Coney Island has always been a place of imagination. Shopping malls are the bleak ideas of the imaginationless developer on their way to either a failure or an alternative project. Only a few years ago the public was opposing construction of the poorly conceived Albee Square Mall more recently rechristened the Gallery at Fulton Mall. Now? The ground lease was sold by Joe Sitt so it can be torn down and replaced by a high-rise housing, hotel, retail and office complex. Presently there is a proposal afoot to tear down the South Street Seaport mall built 25 years ago to enable development of towers. As we are now ostensibly ready to now to tear down the South Street Seaport which admittedly got some acclaim when it was built in 1983 we are, of course, now also talking about tearing down much sooner the significantly worse Atlantic Center which has been decried from the day it opened in Brooklyn the fall of 1996. Do developers’s now view malls as way-stations as they head toward hugely dense towers- Are malls now teh equivalent of the one-story `taxpayers’ that once preceded the shorter buildings of the past?

If a shopping center flung far to the outskirts of seaside Brooklyn were a good idea wouldn’t our thirst for this commercialism be sufficiently slaked by the nearby Bensonhurst Park shopping center?

I agree that one should pay attention to the economic interplay in terms of the highest and best use of land and the uses for which land becomes most valuable and for which the highest price will be paid. However, we must stop listening to the chant of developers long enough to remember that those rules do not apply when dealing with open space, parks and places for recreational amusement. Would we destroy Central Park because someone would pay substantial sums for its acres? No. And just like Central Park, the acres of Coney Island have special value because of their irreproducible location: Tied in with Coney Island’s history as the most desirable place to visit the sea, our mass transit infrastructure, belonging to us all, makes Coney forever accessible to all and sundry. Don’t dead-end this history.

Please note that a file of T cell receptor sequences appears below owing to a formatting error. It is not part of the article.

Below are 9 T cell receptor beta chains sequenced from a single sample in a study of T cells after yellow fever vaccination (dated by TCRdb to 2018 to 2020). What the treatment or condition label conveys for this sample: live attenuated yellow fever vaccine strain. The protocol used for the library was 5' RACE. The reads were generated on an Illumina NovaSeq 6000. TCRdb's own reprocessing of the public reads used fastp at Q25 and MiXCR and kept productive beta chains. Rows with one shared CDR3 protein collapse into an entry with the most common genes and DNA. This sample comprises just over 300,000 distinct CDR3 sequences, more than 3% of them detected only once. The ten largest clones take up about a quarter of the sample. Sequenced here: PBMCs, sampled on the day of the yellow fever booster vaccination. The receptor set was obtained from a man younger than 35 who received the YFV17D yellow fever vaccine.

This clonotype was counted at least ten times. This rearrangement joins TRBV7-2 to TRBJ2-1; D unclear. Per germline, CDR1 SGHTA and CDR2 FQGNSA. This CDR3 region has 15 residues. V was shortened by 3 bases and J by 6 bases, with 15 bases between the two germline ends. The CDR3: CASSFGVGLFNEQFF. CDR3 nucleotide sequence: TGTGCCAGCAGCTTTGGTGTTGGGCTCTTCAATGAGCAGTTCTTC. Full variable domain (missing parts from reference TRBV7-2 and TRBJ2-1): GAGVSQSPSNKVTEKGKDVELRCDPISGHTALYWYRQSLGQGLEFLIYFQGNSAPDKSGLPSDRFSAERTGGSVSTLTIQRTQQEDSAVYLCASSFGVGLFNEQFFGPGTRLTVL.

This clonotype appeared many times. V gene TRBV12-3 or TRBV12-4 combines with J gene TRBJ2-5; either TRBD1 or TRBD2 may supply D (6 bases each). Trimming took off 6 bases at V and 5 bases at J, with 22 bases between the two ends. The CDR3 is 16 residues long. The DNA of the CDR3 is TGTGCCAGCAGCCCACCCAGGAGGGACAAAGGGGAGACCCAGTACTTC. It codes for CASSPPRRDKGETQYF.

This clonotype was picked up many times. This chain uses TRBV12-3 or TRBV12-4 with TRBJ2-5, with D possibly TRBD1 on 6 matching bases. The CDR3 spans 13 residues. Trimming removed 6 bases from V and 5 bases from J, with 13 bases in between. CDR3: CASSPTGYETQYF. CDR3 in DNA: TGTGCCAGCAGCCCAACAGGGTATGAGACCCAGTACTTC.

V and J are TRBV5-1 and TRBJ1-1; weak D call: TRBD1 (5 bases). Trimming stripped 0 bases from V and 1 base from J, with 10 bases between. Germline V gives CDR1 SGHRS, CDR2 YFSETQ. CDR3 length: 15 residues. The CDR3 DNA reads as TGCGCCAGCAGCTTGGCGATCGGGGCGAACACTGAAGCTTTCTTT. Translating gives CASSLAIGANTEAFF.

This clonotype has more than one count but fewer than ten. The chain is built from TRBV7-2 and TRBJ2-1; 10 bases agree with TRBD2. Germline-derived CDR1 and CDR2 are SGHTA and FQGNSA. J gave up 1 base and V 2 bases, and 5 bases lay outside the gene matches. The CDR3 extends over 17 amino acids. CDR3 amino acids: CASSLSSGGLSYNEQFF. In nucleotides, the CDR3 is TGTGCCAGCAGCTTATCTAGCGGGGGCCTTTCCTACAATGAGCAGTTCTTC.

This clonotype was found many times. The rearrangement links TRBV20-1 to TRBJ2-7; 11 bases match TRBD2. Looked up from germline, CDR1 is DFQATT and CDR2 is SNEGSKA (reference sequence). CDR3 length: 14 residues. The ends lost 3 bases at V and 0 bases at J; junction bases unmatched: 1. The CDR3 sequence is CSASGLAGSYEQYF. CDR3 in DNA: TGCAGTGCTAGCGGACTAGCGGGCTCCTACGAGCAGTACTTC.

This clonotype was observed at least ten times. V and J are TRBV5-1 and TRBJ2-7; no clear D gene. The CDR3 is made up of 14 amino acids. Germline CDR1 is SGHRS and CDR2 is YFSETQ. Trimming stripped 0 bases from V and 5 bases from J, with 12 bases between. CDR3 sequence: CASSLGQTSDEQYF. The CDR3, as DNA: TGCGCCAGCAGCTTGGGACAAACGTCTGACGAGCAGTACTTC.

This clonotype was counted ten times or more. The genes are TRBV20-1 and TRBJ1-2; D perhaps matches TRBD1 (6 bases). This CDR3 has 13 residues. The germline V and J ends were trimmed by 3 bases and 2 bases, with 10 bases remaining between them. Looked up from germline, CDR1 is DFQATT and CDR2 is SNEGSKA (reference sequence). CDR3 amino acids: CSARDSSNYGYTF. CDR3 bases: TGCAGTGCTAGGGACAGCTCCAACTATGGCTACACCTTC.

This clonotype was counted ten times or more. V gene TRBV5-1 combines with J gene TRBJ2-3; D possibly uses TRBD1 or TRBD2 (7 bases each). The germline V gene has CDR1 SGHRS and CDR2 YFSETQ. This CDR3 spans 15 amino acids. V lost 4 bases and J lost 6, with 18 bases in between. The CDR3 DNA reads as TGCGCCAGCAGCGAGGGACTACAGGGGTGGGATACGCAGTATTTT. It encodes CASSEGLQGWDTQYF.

Why, at this location, would we want to replace the public’s amusement acres with private towers? Why when there are still other areas lying fallow and ready to be developed? These towers and malls do not need to be right where the amusement acres are. Nor do such towers need to be the most susceptible to the dangers of storm surge that they can possibly be. At the heights being talked about, for these towers they could be farther away and still the ocean views could be appreciated by their limited populace.

If we are going to sacrifice amusement park acres to development, why sacrifice the most renowned and historic acres in the city? Once sacrificed there will be no going back. When you ascend the Wonder Wheel there will never again be a view of the ocean-side seascape offering a window and insight into a celebrated history. You will no longer see that panoramic side-by-side link between the beach and carefree seaside amusement.

I brought my daughters over the years to Coney Island to ride the Wonder Wheel and the Cyclone, after which we always wanted more. Don’t give us less.

CC: Hon. Michael Bloomberg
Speaker, City Council, Christine Quinn